Airport angel looks perplexed. She makes a number of calls, speaking rapidly in Greek. My name is mentioned occasionally, as are the words “iPhone” and “ananas”. I’m thankful for my fruity case for being distinctive. Plan A – whatever Plan A was – is no good. Let’s try Plan B. More rapid Greek. More “ananas”. She comes off the phone and exhales. My phone is on it’s way to me. Security have been made aware that I’m delayed. Airport Angel sends Mr Fletche off to the gate with a tale to tell the boarding staff about his wife waiting for some “important medication”. She is now embroiled in a web of deceit. This is beyond efficiency and professionalism. This has become her life’s mission. Except she has to go and deal with a medical emergency in Arrivals. We both agree this is more important than my mislaid mobile.

Airport Angel: “Goodbye. And good luck”

And so I wait. It’s 19:10. There’s plenty of time. I need a wee but that can wait. 19:15. No sign of “Nicole” with my phone. Mr Fletche has taken my cabin case with him, leaving me with his camera bag and my handbag. I now worry that I have two pieces of hand luggage and Easyjet will refuse to let me on the plane. It’s 19:20. Ten minutes until the gate closes. At what point do I leave my mobile phone to live a life of sunshine in Greece and make a run for the gate? Alternatively, what happens if I wait and miss my flight? If I had my phone, I’d Google what to do in this situation. But I don’t. So I wait. And at 19:24, Nicole appears. Phone in pineapple case in hand. I’d hug her, my second Airport Angel, but I don’t have time.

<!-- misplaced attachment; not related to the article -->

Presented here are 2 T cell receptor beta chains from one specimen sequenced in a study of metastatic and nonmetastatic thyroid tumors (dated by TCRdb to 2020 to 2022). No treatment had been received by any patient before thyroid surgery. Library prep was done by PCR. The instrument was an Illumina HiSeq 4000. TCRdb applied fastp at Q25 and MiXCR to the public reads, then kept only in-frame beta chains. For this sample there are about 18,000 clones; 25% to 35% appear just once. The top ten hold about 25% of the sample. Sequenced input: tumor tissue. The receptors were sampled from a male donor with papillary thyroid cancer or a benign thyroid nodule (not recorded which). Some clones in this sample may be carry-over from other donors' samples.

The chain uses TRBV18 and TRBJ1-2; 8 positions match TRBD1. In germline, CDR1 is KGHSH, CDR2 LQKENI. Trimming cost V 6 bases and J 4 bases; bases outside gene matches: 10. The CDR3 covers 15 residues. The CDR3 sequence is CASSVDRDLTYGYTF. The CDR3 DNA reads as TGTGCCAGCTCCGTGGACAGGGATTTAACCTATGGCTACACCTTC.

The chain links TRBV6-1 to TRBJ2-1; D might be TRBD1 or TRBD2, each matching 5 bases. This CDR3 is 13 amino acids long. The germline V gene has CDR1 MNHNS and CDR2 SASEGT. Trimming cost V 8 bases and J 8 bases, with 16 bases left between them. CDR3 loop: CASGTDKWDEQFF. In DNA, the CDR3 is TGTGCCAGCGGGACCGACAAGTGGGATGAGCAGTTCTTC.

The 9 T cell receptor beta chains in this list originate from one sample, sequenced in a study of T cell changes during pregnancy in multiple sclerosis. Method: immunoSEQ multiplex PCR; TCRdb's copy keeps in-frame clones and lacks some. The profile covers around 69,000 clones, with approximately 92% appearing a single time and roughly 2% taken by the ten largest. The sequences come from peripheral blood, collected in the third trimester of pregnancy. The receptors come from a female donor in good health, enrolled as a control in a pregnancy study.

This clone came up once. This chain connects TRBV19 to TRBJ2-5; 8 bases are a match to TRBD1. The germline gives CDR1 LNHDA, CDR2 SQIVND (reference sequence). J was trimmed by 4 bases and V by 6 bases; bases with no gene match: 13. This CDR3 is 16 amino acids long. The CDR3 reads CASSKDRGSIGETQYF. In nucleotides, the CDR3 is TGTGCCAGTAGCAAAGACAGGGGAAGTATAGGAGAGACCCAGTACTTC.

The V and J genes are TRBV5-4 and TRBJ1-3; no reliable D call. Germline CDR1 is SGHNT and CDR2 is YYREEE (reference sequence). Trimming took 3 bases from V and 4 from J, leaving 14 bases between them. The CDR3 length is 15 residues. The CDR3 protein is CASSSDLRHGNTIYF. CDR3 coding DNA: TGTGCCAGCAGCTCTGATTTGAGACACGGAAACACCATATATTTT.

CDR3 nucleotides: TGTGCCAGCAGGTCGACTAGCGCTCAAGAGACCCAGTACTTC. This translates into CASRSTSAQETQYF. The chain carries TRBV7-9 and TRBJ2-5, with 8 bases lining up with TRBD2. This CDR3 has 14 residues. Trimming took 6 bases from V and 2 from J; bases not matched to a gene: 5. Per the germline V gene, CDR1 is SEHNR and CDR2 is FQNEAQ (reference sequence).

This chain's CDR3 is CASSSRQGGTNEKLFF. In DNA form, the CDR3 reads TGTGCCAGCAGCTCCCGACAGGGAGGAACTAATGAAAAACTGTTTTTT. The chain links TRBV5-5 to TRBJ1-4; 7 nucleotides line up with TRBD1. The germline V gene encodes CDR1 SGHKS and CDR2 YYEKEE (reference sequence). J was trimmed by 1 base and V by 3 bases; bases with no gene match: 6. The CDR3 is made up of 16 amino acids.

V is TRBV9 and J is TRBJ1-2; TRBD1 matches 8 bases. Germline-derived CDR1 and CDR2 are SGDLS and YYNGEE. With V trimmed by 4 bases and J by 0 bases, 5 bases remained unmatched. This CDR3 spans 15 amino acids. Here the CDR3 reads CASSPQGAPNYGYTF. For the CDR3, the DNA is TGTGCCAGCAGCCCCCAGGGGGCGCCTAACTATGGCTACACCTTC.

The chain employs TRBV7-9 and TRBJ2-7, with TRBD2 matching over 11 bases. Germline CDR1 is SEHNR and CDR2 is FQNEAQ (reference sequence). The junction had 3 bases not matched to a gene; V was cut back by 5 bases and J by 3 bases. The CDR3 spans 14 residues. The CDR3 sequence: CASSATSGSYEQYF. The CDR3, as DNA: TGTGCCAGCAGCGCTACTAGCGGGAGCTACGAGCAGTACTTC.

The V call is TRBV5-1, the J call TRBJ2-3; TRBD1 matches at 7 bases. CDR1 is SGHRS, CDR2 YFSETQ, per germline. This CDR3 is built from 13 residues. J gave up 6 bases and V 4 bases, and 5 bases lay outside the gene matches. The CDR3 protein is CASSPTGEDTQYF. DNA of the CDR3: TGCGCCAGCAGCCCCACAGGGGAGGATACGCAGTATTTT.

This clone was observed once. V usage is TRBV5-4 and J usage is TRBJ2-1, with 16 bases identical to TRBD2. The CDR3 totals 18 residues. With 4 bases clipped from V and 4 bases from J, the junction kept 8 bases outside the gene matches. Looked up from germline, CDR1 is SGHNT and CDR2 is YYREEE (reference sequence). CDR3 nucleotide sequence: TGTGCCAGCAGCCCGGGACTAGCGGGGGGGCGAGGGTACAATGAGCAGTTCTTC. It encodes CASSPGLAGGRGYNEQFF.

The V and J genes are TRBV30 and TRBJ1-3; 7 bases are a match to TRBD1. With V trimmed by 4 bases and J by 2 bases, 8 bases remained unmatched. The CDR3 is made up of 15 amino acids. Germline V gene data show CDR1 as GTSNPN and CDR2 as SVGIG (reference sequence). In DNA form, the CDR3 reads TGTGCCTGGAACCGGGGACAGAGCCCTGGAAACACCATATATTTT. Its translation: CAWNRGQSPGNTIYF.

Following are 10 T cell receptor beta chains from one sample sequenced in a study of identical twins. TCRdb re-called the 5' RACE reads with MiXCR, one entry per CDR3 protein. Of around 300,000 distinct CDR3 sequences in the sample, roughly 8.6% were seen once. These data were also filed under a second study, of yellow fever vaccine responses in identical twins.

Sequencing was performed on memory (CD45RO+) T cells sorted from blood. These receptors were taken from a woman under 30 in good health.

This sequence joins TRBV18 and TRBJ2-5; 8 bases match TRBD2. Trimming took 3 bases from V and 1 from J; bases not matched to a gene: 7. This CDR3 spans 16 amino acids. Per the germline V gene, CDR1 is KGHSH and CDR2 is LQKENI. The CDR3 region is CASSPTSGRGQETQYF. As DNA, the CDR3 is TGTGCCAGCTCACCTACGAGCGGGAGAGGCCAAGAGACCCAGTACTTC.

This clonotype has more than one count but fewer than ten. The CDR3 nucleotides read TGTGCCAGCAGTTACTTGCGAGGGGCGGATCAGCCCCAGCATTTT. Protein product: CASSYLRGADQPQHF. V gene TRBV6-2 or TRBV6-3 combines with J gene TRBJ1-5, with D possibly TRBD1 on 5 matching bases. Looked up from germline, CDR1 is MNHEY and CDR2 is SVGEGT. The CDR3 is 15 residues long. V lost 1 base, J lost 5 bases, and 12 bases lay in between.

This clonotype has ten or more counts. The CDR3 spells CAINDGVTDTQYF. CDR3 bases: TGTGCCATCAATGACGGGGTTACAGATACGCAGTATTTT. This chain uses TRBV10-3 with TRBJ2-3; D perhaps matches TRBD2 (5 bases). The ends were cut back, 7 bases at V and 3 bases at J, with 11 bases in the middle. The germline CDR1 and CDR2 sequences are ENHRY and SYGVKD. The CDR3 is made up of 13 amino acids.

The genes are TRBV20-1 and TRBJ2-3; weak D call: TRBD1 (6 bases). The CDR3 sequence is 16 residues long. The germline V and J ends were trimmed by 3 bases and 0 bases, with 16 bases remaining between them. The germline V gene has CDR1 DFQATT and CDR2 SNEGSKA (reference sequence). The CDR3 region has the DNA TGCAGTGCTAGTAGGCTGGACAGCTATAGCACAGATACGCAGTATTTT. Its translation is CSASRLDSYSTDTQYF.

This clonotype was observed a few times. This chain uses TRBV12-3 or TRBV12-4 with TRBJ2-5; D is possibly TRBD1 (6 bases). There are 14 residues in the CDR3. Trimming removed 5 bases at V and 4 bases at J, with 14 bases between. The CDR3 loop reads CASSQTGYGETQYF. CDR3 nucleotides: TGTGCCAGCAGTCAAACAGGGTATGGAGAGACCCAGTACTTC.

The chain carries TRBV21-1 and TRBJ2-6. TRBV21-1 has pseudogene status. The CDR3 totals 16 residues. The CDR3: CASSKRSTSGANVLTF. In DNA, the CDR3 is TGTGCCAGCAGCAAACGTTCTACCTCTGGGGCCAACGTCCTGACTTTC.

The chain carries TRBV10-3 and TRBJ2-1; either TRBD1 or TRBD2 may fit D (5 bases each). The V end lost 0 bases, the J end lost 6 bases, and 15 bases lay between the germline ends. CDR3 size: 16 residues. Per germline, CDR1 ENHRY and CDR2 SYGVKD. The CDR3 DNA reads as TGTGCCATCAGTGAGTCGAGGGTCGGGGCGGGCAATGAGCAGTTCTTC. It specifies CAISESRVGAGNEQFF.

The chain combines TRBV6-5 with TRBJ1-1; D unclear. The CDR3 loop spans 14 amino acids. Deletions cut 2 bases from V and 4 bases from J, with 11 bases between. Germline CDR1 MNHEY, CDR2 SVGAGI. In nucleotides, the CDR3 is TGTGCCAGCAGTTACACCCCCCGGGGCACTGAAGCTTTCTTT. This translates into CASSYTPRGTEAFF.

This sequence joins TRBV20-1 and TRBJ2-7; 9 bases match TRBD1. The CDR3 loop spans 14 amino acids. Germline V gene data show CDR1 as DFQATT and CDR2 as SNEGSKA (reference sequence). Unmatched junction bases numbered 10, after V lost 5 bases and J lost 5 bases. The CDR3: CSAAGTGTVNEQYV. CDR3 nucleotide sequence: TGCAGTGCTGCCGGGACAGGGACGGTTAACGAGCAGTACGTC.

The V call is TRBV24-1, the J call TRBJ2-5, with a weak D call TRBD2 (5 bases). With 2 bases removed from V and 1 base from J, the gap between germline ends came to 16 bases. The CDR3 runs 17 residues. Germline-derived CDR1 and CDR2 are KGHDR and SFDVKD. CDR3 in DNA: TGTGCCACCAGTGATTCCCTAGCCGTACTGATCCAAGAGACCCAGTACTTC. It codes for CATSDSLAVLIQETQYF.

Airport floors are not great for sprinting, but I give it a go. Gate A32 is ahead. And here’s passport control. With a huge queue. I’m not sure of the correct etiquette but I’m English so I queue. A family join the queue behind me – I soon ascertain that they are also on my flight. They didn’t have a mobile phone mishap, but were instead browsing duty free and missed the final call. I’m totally going to blame them if the flight is delayed. The boarding gate staff instructs Bristol passengers to skip the queue. Finally Mr Fletche and I are reunited. No-one has even glanced at my second bag (which is a sneaky tip if you want to get more than one piece of hand luggage onto an Easyjet flight). No-one thankfully asks to see my aforementioned “medication”.

I didn’t get the name of my Airport Angel but I’d like to say a big Ευχαριστώ πολύ to her for going above and beyond to reunite me with my old, crappy – but beloved – iPhone 6. With it’s battered case with pineapples on it.

Have you ever lost something on your travels? Or ever just made a flight by the skin of your teeth? Let me know in the comments!

That Time My Mobile Phone and I Were Parted in Athens Airport


3 responses to “Travel Tales: That Time My Mobile Phone and I Were Parted in Athens Airport…”

  1. Thank goodness someone’s handed it in and that you were reunited – a distinctive phone case is obviously the answer!

  2. josypheen says:

    Aaaaargh!! I am so glad you were reunited, but eep and aaaaargh in equal measures!!